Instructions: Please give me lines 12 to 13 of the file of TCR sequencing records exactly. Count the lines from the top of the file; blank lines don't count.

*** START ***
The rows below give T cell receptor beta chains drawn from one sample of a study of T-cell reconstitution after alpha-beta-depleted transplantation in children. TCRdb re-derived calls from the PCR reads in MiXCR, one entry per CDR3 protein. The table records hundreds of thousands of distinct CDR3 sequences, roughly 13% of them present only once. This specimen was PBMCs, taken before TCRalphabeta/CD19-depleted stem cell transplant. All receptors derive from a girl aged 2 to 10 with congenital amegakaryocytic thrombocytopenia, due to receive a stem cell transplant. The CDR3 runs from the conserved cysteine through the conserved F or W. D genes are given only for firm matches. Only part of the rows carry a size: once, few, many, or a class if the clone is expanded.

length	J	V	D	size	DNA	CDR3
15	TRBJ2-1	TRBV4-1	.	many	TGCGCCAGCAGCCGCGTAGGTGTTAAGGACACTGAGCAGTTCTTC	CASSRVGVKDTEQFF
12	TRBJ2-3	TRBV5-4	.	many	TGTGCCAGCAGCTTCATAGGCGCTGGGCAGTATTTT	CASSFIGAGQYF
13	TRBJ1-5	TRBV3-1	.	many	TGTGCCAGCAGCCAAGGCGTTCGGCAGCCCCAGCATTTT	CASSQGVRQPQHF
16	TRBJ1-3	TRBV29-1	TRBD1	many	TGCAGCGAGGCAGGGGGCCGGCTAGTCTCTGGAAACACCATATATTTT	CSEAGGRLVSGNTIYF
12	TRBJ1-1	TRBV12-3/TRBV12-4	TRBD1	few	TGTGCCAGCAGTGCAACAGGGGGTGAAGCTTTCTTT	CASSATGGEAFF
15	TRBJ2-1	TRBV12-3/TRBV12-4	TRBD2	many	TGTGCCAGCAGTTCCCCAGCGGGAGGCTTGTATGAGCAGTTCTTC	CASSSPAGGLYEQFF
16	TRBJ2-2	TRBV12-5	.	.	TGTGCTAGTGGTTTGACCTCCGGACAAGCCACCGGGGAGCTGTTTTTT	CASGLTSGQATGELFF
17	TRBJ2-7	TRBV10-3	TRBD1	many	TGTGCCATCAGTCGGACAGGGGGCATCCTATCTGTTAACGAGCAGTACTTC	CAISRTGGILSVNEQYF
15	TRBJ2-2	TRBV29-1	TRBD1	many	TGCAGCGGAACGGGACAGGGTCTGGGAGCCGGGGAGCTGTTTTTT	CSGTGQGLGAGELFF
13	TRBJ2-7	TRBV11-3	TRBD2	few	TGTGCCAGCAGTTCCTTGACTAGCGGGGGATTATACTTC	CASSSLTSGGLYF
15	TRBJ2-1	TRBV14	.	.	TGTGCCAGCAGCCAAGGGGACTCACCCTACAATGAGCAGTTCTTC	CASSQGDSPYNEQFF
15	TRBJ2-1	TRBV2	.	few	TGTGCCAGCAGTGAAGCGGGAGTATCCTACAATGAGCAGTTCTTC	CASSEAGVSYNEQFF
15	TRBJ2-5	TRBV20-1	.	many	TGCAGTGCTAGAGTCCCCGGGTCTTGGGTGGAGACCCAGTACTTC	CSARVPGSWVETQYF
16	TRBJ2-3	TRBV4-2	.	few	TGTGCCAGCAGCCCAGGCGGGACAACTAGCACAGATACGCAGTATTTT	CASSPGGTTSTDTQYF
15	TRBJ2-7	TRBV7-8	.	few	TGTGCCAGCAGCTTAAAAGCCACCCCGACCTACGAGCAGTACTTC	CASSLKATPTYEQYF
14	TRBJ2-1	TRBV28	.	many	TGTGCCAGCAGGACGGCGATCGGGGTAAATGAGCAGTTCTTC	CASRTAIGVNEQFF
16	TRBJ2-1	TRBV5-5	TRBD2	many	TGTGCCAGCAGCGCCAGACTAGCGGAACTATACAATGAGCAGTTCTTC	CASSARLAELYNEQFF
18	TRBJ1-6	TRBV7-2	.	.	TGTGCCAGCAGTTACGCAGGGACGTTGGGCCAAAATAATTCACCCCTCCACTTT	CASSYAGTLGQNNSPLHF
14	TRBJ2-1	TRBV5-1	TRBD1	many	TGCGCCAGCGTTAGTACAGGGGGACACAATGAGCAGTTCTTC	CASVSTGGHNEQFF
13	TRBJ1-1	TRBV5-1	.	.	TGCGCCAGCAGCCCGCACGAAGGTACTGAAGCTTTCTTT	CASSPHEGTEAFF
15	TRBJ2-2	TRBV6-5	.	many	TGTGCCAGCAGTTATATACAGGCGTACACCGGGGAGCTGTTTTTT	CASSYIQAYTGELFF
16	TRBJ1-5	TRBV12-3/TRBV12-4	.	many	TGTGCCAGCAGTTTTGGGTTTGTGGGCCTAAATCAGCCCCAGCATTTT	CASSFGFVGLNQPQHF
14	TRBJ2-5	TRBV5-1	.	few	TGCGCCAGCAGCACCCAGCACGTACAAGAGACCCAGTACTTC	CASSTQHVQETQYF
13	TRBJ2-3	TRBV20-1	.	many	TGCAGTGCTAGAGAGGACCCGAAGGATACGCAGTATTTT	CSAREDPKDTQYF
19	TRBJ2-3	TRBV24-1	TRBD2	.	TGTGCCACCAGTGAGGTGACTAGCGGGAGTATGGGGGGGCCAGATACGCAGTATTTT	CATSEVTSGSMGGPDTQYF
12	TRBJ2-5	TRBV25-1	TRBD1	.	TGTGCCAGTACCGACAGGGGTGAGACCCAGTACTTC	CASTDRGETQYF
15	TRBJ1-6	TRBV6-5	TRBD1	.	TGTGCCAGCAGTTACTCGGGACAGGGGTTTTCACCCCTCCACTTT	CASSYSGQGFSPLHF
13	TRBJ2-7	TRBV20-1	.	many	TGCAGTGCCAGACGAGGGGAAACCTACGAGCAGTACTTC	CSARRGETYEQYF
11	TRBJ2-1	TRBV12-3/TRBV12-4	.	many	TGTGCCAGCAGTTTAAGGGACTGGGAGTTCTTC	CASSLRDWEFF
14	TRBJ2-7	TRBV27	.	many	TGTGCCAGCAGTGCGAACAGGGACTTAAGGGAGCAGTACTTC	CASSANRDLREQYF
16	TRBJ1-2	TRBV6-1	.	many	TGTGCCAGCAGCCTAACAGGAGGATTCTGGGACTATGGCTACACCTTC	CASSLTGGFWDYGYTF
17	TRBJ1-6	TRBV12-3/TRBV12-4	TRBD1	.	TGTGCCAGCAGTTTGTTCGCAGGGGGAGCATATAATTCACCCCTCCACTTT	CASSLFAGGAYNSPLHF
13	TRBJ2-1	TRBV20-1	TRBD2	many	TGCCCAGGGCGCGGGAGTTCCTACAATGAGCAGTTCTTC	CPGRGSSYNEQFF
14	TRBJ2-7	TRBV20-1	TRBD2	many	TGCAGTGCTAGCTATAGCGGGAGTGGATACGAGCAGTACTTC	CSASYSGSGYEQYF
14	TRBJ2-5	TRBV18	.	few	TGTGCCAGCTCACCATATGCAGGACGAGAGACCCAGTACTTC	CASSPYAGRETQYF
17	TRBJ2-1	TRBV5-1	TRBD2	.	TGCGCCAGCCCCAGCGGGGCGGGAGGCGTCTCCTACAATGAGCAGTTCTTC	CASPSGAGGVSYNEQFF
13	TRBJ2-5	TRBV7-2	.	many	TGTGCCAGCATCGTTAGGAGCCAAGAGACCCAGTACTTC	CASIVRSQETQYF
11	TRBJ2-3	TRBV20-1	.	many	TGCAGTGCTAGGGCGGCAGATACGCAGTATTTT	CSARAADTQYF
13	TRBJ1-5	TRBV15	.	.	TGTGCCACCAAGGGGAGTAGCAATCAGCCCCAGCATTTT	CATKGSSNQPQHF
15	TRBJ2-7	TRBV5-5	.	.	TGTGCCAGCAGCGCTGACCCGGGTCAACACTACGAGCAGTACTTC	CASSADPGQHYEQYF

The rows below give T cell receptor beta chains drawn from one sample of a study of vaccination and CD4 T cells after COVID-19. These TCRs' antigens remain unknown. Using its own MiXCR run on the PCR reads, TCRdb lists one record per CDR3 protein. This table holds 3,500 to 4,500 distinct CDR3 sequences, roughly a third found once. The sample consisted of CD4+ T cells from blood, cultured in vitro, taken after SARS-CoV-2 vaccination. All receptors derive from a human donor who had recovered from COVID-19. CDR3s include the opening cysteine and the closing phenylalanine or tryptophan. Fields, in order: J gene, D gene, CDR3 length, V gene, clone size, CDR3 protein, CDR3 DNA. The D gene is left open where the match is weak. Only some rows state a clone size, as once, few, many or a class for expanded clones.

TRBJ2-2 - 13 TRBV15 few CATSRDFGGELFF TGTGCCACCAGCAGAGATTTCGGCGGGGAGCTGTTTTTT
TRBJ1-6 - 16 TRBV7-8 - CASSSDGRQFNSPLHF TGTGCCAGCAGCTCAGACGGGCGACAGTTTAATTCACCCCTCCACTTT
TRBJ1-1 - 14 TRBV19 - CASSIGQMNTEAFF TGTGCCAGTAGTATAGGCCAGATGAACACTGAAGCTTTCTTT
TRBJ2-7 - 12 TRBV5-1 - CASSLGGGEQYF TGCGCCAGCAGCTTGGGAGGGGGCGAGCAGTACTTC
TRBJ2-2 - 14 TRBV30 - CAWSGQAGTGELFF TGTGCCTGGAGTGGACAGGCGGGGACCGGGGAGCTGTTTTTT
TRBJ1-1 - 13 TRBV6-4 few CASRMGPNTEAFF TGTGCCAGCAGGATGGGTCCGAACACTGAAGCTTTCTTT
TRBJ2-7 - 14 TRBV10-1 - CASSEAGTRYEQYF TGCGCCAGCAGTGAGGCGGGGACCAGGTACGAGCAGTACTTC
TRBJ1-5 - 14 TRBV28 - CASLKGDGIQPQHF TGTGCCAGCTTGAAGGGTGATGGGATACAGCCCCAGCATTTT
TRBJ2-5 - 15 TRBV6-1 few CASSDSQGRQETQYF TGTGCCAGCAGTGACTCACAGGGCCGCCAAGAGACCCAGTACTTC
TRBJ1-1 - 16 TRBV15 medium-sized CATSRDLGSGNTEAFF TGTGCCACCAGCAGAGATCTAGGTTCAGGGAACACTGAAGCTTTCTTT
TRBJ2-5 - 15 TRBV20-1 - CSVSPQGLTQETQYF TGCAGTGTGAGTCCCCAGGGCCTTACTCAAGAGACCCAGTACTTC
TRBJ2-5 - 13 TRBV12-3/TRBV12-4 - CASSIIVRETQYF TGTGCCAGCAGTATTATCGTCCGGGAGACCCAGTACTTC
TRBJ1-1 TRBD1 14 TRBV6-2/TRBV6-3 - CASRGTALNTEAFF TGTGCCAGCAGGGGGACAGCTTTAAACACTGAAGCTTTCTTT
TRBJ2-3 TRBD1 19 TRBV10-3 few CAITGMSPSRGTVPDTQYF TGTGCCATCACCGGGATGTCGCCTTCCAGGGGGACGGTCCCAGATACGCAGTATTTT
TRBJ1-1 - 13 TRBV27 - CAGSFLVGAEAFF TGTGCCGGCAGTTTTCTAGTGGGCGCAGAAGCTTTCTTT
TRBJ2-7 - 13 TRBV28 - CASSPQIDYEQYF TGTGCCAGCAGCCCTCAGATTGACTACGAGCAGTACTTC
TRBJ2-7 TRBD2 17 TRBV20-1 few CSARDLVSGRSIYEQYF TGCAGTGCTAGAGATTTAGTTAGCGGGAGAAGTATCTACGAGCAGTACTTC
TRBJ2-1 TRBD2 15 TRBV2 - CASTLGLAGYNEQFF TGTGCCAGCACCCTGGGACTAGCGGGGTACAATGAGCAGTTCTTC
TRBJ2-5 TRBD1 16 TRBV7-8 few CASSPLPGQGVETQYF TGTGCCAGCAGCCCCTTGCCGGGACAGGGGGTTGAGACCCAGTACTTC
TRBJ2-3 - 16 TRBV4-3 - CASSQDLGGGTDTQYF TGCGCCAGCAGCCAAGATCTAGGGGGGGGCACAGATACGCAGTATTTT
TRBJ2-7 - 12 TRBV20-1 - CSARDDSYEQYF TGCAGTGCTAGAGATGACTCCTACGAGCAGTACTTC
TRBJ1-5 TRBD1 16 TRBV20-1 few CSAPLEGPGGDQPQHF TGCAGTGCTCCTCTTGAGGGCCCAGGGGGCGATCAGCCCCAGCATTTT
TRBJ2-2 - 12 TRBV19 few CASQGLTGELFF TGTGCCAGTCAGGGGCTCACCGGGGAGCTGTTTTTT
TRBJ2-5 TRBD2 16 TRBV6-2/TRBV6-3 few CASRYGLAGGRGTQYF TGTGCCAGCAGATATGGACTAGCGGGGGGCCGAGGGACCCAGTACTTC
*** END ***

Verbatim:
13	TRBJ2-7	TRBV11-3	TRBD2	few	TGTGCCAGCAGTTCCTTGACTAGCGGGGGATTATACTTC	CASSSLTSGGLYF
15	TRBJ2-1	TRBV14	.	.	TGTGCCAGCAGCCAAGGGGACTCACCCTACAATGAGCAGTTCTTC	CASSQGDSPYNEQFF